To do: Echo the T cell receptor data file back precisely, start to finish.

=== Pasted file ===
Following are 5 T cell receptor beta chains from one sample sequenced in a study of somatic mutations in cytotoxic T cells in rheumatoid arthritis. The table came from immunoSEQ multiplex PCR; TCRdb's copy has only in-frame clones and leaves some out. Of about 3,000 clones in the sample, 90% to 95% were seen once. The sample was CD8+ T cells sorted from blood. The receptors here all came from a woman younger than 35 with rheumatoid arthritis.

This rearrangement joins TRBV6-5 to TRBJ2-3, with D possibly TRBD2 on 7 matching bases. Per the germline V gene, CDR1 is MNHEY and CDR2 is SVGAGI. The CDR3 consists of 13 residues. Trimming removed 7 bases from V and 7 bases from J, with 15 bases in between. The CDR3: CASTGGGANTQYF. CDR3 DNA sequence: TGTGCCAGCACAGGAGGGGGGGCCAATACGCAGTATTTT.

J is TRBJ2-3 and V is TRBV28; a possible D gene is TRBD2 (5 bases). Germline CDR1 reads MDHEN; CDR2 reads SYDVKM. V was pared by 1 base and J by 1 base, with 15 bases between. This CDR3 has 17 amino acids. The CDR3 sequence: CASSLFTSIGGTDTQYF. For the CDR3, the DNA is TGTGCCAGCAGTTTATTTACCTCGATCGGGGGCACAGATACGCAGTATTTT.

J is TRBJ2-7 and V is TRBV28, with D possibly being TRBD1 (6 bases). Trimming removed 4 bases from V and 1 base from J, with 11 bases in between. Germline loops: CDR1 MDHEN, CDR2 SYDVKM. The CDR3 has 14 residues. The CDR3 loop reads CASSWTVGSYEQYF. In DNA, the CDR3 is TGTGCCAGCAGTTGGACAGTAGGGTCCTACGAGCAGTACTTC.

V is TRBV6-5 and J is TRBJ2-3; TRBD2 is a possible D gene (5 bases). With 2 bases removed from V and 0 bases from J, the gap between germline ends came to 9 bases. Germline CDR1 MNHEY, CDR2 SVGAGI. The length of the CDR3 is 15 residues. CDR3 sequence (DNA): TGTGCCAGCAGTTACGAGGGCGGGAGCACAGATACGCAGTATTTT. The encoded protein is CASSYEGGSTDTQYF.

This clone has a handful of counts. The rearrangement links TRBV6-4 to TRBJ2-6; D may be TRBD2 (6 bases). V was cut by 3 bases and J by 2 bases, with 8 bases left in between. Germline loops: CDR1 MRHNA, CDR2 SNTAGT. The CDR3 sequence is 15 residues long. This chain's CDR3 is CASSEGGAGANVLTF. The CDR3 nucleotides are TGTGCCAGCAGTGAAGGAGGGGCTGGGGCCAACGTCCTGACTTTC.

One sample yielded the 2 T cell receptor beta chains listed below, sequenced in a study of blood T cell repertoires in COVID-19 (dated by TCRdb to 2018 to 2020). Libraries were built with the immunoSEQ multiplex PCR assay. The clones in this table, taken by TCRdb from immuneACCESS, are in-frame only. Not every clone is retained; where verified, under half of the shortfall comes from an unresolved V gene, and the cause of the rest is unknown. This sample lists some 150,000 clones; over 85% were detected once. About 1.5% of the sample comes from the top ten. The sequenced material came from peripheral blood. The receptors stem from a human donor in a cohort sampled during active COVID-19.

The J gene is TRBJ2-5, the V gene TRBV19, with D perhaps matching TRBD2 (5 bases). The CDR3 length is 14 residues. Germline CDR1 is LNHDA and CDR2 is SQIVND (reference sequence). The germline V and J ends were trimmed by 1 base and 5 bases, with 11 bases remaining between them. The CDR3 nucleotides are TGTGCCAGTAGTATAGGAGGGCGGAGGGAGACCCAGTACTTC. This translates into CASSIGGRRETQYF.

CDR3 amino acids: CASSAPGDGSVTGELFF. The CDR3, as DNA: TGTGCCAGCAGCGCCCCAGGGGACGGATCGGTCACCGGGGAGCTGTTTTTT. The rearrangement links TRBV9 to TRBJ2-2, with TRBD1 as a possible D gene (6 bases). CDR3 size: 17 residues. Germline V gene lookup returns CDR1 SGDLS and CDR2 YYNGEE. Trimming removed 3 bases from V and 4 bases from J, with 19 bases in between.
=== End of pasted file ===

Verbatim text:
Following are 5 T cell receptor beta chains from one sample sequenced in a study of somatic mutations in cytotoxic T cells in rheumatoid arthritis. The table came from immunoSEQ multiplex PCR; TCRdb's copy has only in-frame clones and leaves some out. Of about 3,000 clones in the sample, 90% to 95% were seen once. The sample was CD8+ T cells sorted from blood. The receptors here all came from a woman younger than 35 with rheumatoid arthritis.

This rearrangement joins TRBV6-5 to TRBJ2-3, with D possibly TRBD2 on 7 matching bases. Per the germline V gene, CDR1 is MNHEY and CDR2 is SVGAGI. The CDR3 consists of 13 residues. Trimming removed 7 bases from V and 7 bases from J, with 15 bases in between. The CDR3: CASTGGGANTQYF. CDR3 DNA sequence: TGTGCCAGCACAGGAGGGGGGGCCAATACGCAGTATTTT.

J is TRBJ2-3 and V is TRBV28; a possible D gene is TRBD2 (5 bases). Germline CDR1 reads MDHEN; CDR2 reads SYDVKM. V was pared by 1 base and J by 1 base, with 15 bases between. This CDR3 has 17 amino acids. The CDR3 sequence: CASSLFTSIGGTDTQYF. For the CDR3, the DNA is TGTGCCAGCAGTTTATTTACCTCGATCGGGGGCACAGATACGCAGTATTTT.

J is TRBJ2-7 and V is TRBV28, with D possibly being TRBD1 (6 bases). Trimming removed 4 bases from V and 1 base from J, with 11 bases in between. Germline loops: CDR1 MDHEN, CDR2 SYDVKM. The CDR3 has 14 residues. The CDR3 loop reads CASSWTVGSYEQYF. In DNA, the CDR3 is TGTGCCAGCAGTTGGACAGTAGGGTCCTACGAGCAGTACTTC.

V is TRBV6-5 and J is TRBJ2-3; TRBD2 is a possible D gene (5 bases). With 2 bases removed from V and 0 bases from J, the gap between germline ends came to 9 bases. Germline CDR1 MNHEY, CDR2 SVGAGI. The length of the CDR3 is 15 residues. CDR3 sequence (DNA): TGTGCCAGCAGTTACGAGGGCGGGAGCACAGATACGCAGTATTTT. The encoded protein is CASSYEGGSTDTQYF.

This clone has a handful of counts. The rearrangement links TRBV6-4 to TRBJ2-6; D may be TRBD2 (6 bases). V was cut by 3 bases and J by 2 bases, with 8 bases left in between. Germline loops: CDR1 MRHNA, CDR2 SNTAGT. The CDR3 sequence is 15 residues long. This chain's CDR3 is CASSEGGAGANVLTF. The CDR3 nucleotides are TGTGCCAGCAGTGAAGGAGGGGCTGGGGCCAACGTCCTGACTTTC.

One sample yielded the 2 T cell receptor beta chains listed below, sequenced in a study of blood T cell repertoires in COVID-19 (dated by TCRdb to 2018 to 2020). Libraries were built with the immunoSEQ multiplex PCR assay. The clones in this table, taken by TCRdb from immuneACCESS, are in-frame only. Not every clone is retained; where verified, under half of the shortfall comes from an unresolved V gene, and the cause of the rest is unknown. This sample lists some 150,000 clones; over 85% were detected once. About 1.5% of the sample comes from the top ten. The sequenced material came from peripheral blood. The receptors stem from a human donor in a cohort sampled during active COVID-19.

The J gene is TRBJ2-5, the V gene TRBV19, with D perhaps matching TRBD2 (5 bases). The CDR3 length is 14 residues. Germline CDR1 is LNHDA and CDR2 is SQIVND (reference sequence). The germline V and J ends were trimmed by 1 base and 5 bases, with 11 bases remaining between them. The CDR3 nucleotides are TGTGCCAGTAGTATAGGAGGGCGGAGGGAGACCCAGTACTTC. This translates into CASSIGGRRETQYF.

CDR3 amino acids: CASSAPGDGSVTGELFF. The CDR3, as DNA: TGTGCCAGCAGCGCCCCAGGGGACGGATCGGTCACCGGGGAGCTGTTTTTT. The rearrangement links TRBV9 to TRBJ2-2, with TRBD1 as a possible D gene (6 bases). CDR3 size: 17 residues. Germline V gene lookup returns CDR1 SGDLS and CDR2 YYNGEE. Trimming removed 3 bases from V and 4 bases from J, with 19 bases in between.